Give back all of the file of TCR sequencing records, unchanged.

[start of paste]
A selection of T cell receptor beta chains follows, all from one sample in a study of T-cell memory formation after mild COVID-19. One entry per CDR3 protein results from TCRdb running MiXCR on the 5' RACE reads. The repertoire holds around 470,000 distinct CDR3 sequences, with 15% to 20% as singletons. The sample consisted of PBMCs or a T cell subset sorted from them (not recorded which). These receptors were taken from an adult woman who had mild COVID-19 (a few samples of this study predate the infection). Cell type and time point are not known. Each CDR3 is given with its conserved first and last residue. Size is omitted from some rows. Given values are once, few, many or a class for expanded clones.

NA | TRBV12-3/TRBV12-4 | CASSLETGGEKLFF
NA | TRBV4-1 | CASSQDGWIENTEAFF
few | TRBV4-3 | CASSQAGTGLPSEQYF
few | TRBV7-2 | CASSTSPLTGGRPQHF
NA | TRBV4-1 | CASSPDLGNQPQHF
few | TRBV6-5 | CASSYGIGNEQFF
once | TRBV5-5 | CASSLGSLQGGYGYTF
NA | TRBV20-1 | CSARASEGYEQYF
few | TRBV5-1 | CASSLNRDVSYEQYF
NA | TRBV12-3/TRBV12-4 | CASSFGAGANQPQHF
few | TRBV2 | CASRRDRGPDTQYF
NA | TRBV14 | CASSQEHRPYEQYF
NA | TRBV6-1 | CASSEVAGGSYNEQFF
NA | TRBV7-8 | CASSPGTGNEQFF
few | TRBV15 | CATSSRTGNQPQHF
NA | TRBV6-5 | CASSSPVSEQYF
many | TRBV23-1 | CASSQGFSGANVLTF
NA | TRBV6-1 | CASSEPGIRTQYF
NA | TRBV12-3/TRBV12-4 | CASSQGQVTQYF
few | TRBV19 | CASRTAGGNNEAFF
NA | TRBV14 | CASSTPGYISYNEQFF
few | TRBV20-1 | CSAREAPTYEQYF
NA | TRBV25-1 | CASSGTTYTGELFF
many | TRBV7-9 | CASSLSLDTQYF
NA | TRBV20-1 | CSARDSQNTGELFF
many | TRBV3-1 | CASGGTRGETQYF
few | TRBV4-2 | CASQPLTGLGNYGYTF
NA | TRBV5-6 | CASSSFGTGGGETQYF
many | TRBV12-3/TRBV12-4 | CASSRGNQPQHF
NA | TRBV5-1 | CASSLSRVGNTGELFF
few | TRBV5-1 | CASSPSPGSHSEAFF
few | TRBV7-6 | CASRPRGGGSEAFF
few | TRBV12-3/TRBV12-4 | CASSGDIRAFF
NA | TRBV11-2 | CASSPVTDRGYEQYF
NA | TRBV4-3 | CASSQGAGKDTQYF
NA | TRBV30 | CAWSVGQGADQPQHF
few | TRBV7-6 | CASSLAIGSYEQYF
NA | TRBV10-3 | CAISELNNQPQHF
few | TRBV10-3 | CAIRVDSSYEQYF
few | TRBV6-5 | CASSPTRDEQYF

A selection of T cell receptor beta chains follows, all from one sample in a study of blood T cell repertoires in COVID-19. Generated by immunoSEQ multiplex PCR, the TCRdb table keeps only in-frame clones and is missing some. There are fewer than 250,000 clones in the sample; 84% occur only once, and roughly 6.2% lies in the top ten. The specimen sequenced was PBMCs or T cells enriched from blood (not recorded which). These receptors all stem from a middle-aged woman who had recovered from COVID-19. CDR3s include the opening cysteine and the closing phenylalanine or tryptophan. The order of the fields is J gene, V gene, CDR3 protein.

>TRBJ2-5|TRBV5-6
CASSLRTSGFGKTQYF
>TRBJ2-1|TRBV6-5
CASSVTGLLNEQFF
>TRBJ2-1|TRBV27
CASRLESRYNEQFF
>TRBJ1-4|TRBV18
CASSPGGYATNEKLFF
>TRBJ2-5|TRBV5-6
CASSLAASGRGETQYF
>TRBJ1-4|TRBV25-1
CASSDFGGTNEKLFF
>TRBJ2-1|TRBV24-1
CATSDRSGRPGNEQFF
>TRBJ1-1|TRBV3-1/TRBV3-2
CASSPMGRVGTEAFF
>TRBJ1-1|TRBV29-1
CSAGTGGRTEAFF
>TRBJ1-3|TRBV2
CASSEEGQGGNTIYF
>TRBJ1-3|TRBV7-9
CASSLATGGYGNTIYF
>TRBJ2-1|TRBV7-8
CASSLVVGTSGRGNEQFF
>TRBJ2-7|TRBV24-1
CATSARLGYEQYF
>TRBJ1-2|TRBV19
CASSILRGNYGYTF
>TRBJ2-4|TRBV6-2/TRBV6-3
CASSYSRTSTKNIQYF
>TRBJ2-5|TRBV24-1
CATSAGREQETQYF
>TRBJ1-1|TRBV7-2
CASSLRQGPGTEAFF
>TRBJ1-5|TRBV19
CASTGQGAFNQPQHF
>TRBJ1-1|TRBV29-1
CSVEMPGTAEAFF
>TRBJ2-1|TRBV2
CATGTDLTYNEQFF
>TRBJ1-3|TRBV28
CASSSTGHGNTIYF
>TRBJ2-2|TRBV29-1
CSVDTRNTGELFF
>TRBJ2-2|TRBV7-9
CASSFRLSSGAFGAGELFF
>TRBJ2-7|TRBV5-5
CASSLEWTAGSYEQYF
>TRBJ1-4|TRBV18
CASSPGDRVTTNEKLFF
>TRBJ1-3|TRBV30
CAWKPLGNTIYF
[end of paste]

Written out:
A selection of T cell receptor beta chains follows, all from one sample in a study of T-cell memory formation after mild COVID-19. One entry per CDR3 protein results from TCRdb running MiXCR on the 5' RACE reads. The repertoire holds around 470,000 distinct CDR3 sequences, with 15% to 20% as singletons. The sample consisted of PBMCs or a T cell subset sorted from them (not recorded which). These receptors were taken from an adult woman who had mild COVID-19 (a few samples of this study predate the infection). Cell type and time point are not known. Each CDR3 is given with its conserved first and last residue. Size is omitted from some rows. Given values are once, few, many or a class for expanded clones.

NA | TRBV12-3/TRBV12-4 | CASSLETGGEKLFF
NA | TRBV4-1 | CASSQDGWIENTEAFF
few | TRBV4-3 | CASSQAGTGLPSEQYF
few | TRBV7-2 | CASSTSPLTGGRPQHF
NA | TRBV4-1 | CASSPDLGNQPQHF
few | TRBV6-5 | CASSYGIGNEQFF
once | TRBV5-5 | CASSLGSLQGGYGYTF
NA | TRBV20-1 | CSARASEGYEQYF
few | TRBV5-1 | CASSLNRDVSYEQYF
NA | TRBV12-3/TRBV12-4 | CASSFGAGANQPQHF
few | TRBV2 | CASRRDRGPDTQYF
NA | TRBV14 | CASSQEHRPYEQYF
NA | TRBV6-1 | CASSEVAGGSYNEQFF
NA | TRBV7-8 | CASSPGTGNEQFF
few | TRBV15 | CATSSRTGNQPQHF
NA | TRBV6-5 | CASSSPVSEQYF
many | TRBV23-1 | CASSQGFSGANVLTF
NA | TRBV6-1 | CASSEPGIRTQYF
NA | TRBV12-3/TRBV12-4 | CASSQGQVTQYF
few | TRBV19 | CASRTAGGNNEAFF
NA | TRBV14 | CASSTPGYISYNEQFF
few | TRBV20-1 | CSAREAPTYEQYF
NA | TRBV25-1 | CASSGTTYTGELFF
many | TRBV7-9 | CASSLSLDTQYF
NA | TRBV20-1 | CSARDSQNTGELFF
many | TRBV3-1 | CASGGTRGETQYF
few | TRBV4-2 | CASQPLTGLGNYGYTF
NA | TRBV5-6 | CASSSFGTGGGETQYF
many | TRBV12-3/TRBV12-4 | CASSRGNQPQHF
NA | TRBV5-1 | CASSLSRVGNTGELFF
few | TRBV5-1 | CASSPSPGSHSEAFF
few | TRBV7-6 | CASRPRGGGSEAFF
few | TRBV12-3/TRBV12-4 | CASSGDIRAFF
NA | TRBV11-2 | CASSPVTDRGYEQYF
NA | TRBV4-3 | CASSQGAGKDTQYF
NA | TRBV30 | CAWSVGQGADQPQHF
few | TRBV7-6 | CASSLAIGSYEQYF
NA | TRBV10-3 | CAISELNNQPQHF
few | TRBV10-3 | CAIRVDSSYEQYF
few | TRBV6-5 | CASSPTRDEQYF

A selection of T cell receptor beta chains follows, all from one sample in a study of blood T cell repertoires in COVID-19. Generated by immunoSEQ multiplex PCR, the TCRdb table keeps only in-frame clones and is missing some. There are fewer than 250,000 clones in the sample; 84% occur only once, and roughly 6.2% lies in the top ten. The specimen sequenced was PBMCs or T cells enriched from blood (not recorded which). These receptors all stem from a middle-aged woman who had recovered from COVID-19. CDR3s include the opening cysteine and the closing phenylalanine or tryptophan. The order of the fields is J gene, V gene, CDR3 protein.

>TRBJ2-5|TRBV5-6
CASSLRTSGFGKTQYF
>TRBJ2-1|TRBV6-5
CASSVTGLLNEQFF
>TRBJ2-1|TRBV27
CASRLESRYNEQFF
>TRBJ1-4|TRBV18
CASSPGGYATNEKLFF
>TRBJ2-5|TRBV5-6
CASSLAASGRGETQYF
>TRBJ1-4|TRBV25-1
CASSDFGGTNEKLFF
>TRBJ2-1|TRBV24-1
CATSDRSGRPGNEQFF
>TRBJ1-1|TRBV3-1/TRBV3-2
CASSPMGRVGTEAFF
>TRBJ1-1|TRBV29-1
CSAGTGGRTEAFF
>TRBJ1-3|TRBV2
CASSEEGQGGNTIYF
>TRBJ1-3|TRBV7-9
CASSLATGGYGNTIYF
>TRBJ2-1|TRBV7-8
CASSLVVGTSGRGNEQFF
>TRBJ2-7|TRBV24-1
CATSARLGYEQYF
>TRBJ1-2|TRBV19
CASSILRGNYGYTF
>TRBJ2-4|TRBV6-2/TRBV6-3
CASSYSRTSTKNIQYF
>TRBJ2-5|TRBV24-1
CATSAGREQETQYF
>TRBJ1-1|TRBV7-2
CASSLRQGPGTEAFF
>TRBJ1-5|TRBV19
CASTGQGAFNQPQHF
>TRBJ1-1|TRBV29-1
CSVEMPGTAEAFF
>TRBJ2-1|TRBV2
CATGTDLTYNEQFF
>TRBJ1-3|TRBV28
CASSSTGHGNTIYF
>TRBJ2-2|TRBV29-1
CSVDTRNTGELFF
>TRBJ2-2|TRBV7-9
CASSFRLSSGAFGAGELFF
>TRBJ2-7|TRBV5-5
CASSLEWTAGSYEQYF
>TRBJ1-4|TRBV18
CASSPGDRVTTNEKLFF
>TRBJ1-3|TRBV30
CAWKPLGNTIYF